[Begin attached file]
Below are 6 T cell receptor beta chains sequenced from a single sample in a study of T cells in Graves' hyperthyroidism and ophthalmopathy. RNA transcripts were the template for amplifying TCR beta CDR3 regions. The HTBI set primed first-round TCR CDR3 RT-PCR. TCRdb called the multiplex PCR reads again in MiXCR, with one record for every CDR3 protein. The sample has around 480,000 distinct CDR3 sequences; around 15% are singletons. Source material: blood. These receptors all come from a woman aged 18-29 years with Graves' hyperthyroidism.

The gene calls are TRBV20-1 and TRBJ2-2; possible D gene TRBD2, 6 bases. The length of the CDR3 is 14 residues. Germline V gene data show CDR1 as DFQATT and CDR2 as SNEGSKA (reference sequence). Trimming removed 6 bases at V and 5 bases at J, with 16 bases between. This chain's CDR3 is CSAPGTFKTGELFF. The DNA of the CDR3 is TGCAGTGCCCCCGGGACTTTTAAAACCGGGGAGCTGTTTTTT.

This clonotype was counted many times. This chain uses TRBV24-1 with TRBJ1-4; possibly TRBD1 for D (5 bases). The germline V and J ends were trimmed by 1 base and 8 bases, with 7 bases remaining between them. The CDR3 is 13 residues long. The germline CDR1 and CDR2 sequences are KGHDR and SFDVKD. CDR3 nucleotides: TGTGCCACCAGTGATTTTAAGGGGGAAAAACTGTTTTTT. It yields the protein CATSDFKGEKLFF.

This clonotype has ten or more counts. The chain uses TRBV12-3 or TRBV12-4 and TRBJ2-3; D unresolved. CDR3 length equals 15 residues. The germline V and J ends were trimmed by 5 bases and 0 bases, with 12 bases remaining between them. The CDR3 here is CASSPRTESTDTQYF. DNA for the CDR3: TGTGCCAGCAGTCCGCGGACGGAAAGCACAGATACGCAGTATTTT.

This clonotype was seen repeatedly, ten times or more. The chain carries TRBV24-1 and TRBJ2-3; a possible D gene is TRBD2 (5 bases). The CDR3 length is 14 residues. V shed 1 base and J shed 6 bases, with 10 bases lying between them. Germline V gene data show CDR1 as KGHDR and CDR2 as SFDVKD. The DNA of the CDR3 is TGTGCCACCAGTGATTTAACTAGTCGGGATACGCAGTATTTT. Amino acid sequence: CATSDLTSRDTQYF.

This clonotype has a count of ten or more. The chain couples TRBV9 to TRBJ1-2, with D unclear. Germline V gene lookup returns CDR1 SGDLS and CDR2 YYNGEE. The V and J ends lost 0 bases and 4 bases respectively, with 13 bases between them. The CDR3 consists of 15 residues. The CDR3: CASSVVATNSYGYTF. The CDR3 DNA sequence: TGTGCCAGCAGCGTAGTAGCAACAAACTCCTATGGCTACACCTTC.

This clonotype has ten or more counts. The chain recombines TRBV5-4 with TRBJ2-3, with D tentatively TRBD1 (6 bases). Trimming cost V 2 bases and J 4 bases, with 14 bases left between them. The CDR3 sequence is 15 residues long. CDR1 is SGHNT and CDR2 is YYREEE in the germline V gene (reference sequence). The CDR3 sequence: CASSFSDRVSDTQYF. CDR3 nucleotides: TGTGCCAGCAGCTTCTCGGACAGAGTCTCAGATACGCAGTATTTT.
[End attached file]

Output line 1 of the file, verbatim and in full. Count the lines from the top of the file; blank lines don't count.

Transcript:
Below are 6 T cell receptor beta chains sequenced from a single sample in a study of T cells in Graves' hyperthyroidism and ophthalmopathy. RNA transcripts were the template for amplifying TCR beta CDR3 regions. The HTBI set primed first-round TCR CDR3 RT-PCR. TCRdb called the multiplex PCR reads again in MiXCR, with one record for every CDR3 protein. The sample has around 480,000 distinct CDR3 sequences; around 15% are singletons. Source material: blood. These receptors all come from a woman aged 18-29 years with Graves' hyperthyroidism.